L’Arté pays full wages to four employees with disability and supports eleven trainees who draw out of their NDIS funding.  However, Sharon explains that they also employ other adults who don’t fit into standard employment as they may have undiagnosed disability. For example, they may have ADHD, depression, or anxiety, and so these kinds of people require more flexible working arrangements and time.

While it is important to have a diverse workforce, Sharon admits this can sometimes come at a cost for the employer. For example, you may need to employ more full-time employees who require part-time hours instead of having one employee do full-time hours for the week. Sharon says, “you end up having more staff hours than you should have as you have two people do the job of one and a quarter people.”

That is why the mission to put the profits back into wages is so important for L’Arté as the wage costs to run the business is always very high. 

We put money back into employing people in the business. That’s what we believe will make a difference in their lives.

Ways the government can better support students with disability into the workplace

Given that students with disability have a higher rate of unemployment than students without disability after they graduate from high school, Sharon believes that the government should offer a cash payment to the employer. This would assist the employer to train students with disability when they first come out of school. It would be a financial incentive for employers to give them a job opportunity and provide more flexibility to organisations over a set period in covering the training and operational costs to take on students with disability.

Sharon says, “there are a lot of expenses taken into consideration, such as work cover, super, tax, which makes the costs to hire go up and up. There needs to be a current incentive for employers to take it on board.”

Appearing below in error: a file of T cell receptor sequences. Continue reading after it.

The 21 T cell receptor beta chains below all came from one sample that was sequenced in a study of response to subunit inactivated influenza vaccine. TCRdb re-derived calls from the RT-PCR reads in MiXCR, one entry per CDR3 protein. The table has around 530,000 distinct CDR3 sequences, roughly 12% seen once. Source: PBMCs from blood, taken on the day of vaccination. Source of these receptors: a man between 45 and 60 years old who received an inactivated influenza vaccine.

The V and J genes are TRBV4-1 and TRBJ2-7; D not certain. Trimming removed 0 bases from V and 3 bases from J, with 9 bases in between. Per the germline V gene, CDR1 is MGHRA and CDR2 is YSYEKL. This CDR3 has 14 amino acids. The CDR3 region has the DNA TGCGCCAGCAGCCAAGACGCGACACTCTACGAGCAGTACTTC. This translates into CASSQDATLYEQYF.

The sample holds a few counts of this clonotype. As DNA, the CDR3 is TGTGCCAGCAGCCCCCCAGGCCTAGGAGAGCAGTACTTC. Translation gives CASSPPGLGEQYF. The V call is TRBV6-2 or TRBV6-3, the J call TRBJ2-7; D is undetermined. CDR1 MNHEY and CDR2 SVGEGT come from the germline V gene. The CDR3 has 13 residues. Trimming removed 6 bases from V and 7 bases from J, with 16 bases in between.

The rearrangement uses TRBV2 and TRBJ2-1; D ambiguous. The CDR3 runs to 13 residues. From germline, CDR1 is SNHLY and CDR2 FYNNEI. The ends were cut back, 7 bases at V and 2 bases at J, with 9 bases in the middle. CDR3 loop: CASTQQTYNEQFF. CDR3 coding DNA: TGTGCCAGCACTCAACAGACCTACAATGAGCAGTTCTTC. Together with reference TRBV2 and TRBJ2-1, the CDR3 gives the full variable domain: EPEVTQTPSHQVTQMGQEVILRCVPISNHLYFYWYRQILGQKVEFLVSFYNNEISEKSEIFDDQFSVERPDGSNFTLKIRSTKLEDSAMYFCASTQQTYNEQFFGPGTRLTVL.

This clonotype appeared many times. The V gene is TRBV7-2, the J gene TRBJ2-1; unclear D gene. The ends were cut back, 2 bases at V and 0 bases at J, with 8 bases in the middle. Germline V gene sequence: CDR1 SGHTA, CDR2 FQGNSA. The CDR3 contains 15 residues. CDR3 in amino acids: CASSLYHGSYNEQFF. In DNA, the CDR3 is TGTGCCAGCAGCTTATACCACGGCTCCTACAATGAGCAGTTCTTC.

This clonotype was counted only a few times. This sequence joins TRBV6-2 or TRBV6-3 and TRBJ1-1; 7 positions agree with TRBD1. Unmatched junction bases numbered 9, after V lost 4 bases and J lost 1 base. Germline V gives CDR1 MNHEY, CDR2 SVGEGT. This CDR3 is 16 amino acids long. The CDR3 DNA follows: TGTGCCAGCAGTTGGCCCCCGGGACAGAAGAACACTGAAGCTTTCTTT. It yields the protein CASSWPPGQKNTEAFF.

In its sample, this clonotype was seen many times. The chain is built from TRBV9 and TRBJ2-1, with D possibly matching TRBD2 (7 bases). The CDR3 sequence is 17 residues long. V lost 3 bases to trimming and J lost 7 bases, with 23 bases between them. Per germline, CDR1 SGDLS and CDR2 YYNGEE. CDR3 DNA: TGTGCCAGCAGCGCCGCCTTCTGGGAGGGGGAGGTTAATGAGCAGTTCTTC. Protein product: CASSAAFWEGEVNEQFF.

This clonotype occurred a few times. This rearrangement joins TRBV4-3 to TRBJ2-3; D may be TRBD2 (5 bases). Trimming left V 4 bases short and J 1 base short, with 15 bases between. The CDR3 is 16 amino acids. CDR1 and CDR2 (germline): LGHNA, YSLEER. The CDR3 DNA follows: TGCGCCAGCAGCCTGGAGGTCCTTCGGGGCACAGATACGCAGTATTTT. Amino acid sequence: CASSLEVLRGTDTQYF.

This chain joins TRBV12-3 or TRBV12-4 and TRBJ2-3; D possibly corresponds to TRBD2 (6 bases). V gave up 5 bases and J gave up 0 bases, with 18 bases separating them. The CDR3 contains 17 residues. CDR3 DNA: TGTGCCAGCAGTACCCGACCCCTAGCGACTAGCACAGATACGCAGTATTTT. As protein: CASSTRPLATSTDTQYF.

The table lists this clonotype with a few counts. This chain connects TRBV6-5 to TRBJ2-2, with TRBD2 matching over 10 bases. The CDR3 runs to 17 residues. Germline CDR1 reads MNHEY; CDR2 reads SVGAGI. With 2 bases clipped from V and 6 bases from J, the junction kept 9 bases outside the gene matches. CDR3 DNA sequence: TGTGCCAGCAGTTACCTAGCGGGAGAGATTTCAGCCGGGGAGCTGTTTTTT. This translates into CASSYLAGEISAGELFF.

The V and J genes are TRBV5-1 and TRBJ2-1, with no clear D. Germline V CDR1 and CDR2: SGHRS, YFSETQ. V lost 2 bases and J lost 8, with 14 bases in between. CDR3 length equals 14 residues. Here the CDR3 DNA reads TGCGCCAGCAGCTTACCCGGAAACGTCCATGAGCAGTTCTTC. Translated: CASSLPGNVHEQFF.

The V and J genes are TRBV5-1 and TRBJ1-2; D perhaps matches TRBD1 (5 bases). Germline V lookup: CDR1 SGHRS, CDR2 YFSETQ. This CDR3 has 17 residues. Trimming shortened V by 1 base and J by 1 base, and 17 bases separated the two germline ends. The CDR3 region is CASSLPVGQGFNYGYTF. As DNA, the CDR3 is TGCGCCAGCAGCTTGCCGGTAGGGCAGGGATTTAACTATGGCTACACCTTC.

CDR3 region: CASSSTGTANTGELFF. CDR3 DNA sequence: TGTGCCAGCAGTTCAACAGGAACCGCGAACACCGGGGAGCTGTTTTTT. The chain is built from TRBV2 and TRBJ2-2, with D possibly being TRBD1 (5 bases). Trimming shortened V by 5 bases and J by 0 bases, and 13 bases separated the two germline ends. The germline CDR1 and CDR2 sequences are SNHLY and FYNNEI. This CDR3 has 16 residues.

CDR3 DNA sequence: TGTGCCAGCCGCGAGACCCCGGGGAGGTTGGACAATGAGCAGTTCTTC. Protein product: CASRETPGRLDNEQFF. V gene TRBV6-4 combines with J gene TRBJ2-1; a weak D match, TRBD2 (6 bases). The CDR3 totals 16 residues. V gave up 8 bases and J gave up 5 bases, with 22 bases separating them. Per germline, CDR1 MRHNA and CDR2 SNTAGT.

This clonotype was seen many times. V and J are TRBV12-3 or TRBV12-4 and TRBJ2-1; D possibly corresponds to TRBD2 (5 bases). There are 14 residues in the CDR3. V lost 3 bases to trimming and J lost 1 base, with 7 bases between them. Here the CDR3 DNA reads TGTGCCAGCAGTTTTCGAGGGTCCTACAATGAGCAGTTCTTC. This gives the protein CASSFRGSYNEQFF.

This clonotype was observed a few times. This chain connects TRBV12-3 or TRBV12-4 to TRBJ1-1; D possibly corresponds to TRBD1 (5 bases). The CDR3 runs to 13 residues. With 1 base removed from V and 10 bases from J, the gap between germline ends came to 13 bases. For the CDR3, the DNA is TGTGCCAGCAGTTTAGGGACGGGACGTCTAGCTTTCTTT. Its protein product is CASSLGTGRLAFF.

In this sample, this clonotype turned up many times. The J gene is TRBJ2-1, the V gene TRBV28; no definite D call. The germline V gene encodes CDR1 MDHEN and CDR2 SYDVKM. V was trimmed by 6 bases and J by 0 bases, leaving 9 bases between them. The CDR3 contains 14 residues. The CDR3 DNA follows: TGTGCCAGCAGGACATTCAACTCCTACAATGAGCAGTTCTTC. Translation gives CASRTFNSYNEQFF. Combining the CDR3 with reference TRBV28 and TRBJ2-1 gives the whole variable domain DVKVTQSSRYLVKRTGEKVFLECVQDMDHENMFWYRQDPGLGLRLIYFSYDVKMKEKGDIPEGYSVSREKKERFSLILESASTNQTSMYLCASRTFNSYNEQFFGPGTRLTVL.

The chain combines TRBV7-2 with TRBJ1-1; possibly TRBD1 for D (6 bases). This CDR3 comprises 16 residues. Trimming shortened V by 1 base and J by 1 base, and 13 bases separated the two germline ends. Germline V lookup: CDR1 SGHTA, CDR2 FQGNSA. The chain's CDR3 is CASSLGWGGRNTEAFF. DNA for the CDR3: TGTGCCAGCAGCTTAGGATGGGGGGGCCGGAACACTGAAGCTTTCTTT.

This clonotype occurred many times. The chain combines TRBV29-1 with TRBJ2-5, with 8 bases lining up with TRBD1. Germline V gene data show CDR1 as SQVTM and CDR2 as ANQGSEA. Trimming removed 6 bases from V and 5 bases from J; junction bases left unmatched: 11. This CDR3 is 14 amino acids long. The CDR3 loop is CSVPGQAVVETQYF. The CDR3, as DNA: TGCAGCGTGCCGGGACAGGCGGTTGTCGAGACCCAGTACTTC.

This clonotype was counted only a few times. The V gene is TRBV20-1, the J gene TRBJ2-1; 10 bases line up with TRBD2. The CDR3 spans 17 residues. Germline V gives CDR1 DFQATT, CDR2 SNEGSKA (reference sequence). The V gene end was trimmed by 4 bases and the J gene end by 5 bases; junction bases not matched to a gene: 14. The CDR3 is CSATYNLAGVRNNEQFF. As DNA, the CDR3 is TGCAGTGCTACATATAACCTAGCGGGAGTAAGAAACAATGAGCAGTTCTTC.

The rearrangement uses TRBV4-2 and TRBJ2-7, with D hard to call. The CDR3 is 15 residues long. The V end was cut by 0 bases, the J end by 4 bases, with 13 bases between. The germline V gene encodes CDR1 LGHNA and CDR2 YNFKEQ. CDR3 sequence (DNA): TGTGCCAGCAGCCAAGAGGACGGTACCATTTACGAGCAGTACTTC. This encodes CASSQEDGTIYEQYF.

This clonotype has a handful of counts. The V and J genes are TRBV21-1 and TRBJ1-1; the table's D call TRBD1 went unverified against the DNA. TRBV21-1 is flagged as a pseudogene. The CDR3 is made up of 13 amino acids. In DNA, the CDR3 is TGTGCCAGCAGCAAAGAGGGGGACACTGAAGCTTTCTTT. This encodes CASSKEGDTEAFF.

Sharon further highlights organisations, such as L’Arté, should be able to use government supported facilities that do not charge high rent and other operational costs. This would make it easier to train people with disability so the employer does not have to think about the high costs it will take to train the person and run the business.

Advice to other small to medium-size businesses on creating a more inclusive and accessible workplace

Sharon honestly shares that unless the business owner has lived experience or has been impacted by someone with disability or mental health illness that they know, it will be hard work without believing in the cause and the business won’t succeed if they are only doing it for the profit.

You have to do it for the right reasons. You must have compassion and show that you genuinely care about assisting people with disability. You can’t just do it for a few more dollars in the bank for having someone with disability on board.

One of the problems they currently face is transitioning people into full-time employment as the business is not big enough yet to take on more full-time paid employees. However, Sharon explains that most of their trainees have wanted to move on to other things themselves, as they get to a stage where they are ready to do something new after working at the café for a few months and years. L’Arté is about building confidence in people to pursue something they really want to do.

The future is looking big and bright for L’Arté

They currently employ twenty locals who support and encourage another eighteen local NDIS recipients. These amazing people participate in approximately 90 hours a week in their florist, kitchen, and café store. This not just transforms their lives but also their family, their friends, and the whole community.

The Directors are investigating opportunities to grow and expand L’Arté into many other communities. Sharon shares that the big dream is to have a L’Arté business set up in all 52 local municipalities across Australia. 

We believe that every community should have a commercial kitchen facility like our L'Arté Central Social Enterprise. 

Are you interested to support this cause?

Your donation will help L’Arté in their endeavours to expand and provide further training, employment and participation opportunities to people doing it tough. Every community deserves a L’Arté! Show your support by donating to the cause here.

At The Disability Company, we care about providing a variety of employment opportunities to our community.

We will be introducing a new meaningful employment grant that will be donated to a student with disability at our award’s ceremony at the end of the year to support them on their career development journey.

We are also launching a new YouTube Series where one of our participants will be interviewing other people with disability about their journey to find meaningful employment.

 If you have a story you would like to share with us, please reach out to our communications team on today.